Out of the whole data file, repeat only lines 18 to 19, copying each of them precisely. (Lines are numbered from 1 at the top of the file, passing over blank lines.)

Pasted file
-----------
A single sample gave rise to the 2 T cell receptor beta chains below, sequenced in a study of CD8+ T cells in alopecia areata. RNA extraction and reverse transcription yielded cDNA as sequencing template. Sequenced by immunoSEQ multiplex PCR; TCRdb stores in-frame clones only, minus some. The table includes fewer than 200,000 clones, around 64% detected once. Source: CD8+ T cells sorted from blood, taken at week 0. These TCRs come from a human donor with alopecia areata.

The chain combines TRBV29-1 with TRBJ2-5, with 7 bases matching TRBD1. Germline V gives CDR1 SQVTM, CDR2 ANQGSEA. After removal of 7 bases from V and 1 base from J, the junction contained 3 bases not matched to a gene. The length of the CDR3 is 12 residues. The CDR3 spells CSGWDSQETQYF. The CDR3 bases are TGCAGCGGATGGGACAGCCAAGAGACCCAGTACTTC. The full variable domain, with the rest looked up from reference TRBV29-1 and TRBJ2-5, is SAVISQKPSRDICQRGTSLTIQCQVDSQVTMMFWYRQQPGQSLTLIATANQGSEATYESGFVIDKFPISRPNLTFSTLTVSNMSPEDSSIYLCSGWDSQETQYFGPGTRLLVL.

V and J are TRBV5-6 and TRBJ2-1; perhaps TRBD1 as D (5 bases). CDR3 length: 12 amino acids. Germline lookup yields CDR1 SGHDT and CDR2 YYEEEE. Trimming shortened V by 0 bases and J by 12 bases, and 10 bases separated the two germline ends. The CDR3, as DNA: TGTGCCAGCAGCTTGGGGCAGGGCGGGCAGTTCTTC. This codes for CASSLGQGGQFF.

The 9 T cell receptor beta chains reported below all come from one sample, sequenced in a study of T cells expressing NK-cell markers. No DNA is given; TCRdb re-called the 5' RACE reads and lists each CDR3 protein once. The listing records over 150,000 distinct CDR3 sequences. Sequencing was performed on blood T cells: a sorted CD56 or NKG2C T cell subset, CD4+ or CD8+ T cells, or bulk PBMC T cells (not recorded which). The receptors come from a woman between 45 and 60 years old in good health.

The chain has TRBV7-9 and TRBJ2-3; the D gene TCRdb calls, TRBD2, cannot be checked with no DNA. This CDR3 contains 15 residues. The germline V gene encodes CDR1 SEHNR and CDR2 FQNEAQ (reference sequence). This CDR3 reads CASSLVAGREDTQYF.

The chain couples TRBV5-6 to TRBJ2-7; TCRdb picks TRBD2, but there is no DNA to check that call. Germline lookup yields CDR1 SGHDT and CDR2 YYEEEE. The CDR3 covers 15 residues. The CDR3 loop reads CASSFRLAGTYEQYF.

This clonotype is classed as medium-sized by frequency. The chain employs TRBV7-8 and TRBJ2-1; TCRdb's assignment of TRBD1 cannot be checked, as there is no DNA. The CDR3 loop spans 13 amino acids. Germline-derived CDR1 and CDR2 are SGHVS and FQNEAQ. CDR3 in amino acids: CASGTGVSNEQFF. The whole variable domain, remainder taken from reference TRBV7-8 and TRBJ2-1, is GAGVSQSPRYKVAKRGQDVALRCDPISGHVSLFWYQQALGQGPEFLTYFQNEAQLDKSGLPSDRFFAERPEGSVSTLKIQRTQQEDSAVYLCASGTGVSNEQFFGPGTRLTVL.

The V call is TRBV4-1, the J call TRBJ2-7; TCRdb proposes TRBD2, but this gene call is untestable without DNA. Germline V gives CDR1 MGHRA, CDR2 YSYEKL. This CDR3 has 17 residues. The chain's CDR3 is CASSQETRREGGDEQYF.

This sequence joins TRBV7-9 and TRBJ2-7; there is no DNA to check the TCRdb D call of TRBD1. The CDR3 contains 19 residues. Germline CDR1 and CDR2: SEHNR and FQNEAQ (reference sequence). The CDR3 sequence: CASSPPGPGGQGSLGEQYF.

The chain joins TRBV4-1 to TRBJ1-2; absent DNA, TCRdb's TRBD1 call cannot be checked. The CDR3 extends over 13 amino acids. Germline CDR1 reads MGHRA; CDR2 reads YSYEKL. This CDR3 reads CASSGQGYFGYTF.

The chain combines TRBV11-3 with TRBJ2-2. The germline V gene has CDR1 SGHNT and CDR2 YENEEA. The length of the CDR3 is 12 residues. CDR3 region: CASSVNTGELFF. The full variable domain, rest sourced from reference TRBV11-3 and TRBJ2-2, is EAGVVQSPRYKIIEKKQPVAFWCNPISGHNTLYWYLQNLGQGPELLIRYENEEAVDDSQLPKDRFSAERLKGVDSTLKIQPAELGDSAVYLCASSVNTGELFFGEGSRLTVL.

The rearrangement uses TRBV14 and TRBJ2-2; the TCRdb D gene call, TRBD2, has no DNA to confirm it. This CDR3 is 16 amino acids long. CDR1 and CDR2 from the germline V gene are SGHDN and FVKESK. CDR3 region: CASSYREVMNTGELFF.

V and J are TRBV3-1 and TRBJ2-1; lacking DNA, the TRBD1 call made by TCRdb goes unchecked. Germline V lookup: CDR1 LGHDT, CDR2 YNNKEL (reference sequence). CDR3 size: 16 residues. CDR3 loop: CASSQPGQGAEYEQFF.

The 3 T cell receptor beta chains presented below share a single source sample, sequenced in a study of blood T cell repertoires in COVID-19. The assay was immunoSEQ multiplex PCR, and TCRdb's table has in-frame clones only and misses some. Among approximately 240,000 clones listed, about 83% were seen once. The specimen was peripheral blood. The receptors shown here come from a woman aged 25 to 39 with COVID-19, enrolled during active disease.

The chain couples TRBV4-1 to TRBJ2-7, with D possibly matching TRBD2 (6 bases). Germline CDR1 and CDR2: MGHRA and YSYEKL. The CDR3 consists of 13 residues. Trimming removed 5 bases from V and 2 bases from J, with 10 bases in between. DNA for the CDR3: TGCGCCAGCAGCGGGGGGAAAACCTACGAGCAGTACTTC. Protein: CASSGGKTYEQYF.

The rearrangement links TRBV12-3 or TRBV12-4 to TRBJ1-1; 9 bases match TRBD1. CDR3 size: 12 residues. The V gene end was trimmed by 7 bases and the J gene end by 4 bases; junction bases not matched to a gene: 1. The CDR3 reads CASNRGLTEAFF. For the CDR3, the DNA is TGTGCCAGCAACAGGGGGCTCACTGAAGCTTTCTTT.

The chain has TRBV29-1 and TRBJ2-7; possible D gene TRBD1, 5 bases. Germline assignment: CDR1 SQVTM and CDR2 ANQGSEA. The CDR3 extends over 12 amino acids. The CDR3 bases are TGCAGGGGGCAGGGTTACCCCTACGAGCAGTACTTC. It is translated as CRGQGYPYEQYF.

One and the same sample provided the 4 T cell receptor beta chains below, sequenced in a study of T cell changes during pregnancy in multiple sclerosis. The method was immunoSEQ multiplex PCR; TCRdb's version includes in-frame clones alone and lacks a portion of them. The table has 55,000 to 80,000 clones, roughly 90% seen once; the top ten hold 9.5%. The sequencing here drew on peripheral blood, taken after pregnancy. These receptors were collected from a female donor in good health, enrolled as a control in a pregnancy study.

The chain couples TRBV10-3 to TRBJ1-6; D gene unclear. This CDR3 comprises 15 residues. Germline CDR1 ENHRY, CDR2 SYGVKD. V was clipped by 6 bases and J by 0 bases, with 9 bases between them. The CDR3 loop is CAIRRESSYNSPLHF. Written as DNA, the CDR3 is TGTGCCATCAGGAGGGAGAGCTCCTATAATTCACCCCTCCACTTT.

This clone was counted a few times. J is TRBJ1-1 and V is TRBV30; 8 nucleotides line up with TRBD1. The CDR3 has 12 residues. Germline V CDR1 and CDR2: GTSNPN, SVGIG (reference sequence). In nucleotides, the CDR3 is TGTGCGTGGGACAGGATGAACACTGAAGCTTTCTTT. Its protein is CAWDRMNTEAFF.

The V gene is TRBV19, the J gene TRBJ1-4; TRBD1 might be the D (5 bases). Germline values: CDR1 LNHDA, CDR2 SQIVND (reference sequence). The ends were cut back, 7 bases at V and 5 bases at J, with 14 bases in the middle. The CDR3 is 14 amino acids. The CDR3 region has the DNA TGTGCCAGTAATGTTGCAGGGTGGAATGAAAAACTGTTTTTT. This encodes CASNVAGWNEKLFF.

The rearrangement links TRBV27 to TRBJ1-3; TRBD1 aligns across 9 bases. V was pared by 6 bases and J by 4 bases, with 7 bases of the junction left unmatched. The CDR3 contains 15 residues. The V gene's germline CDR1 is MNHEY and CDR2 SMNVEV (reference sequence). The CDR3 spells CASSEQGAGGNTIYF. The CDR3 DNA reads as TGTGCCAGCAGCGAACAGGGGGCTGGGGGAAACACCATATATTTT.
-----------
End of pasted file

One and the same sample provided the 4 T cell receptor beta chains below, sequenced in a study of T cell changes during pregnancy in multiple sclerosis. The method was immunoSEQ multiplex PCR; TCRdb's version includes in-frame clones alone and lacks a portion of them. The table has 55,000 to 80,000 clones, roughly 90% seen once; the top ten hold 9.5%. The sequencing here drew on peripheral blood, taken after pregnancy. These receptors were collected from a female donor in good health, enrolled as a control in a pregnancy study.

The chain couples TRBV10-3 to TRBJ1-6; D gene unclear. This CDR3 comprises 15 residues. Germline CDR1 ENHRY, CDR2 SYGVKD. V was clipped by 6 bases and J by 0 bases, with 9 bases between them. The CDR3 loop is CAIRRESSYNSPLHF. Written as DNA, the CDR3 is TGTGCCATCAGGAGGGAGAGCTCCTATAATTCACCCCTCCACTTT.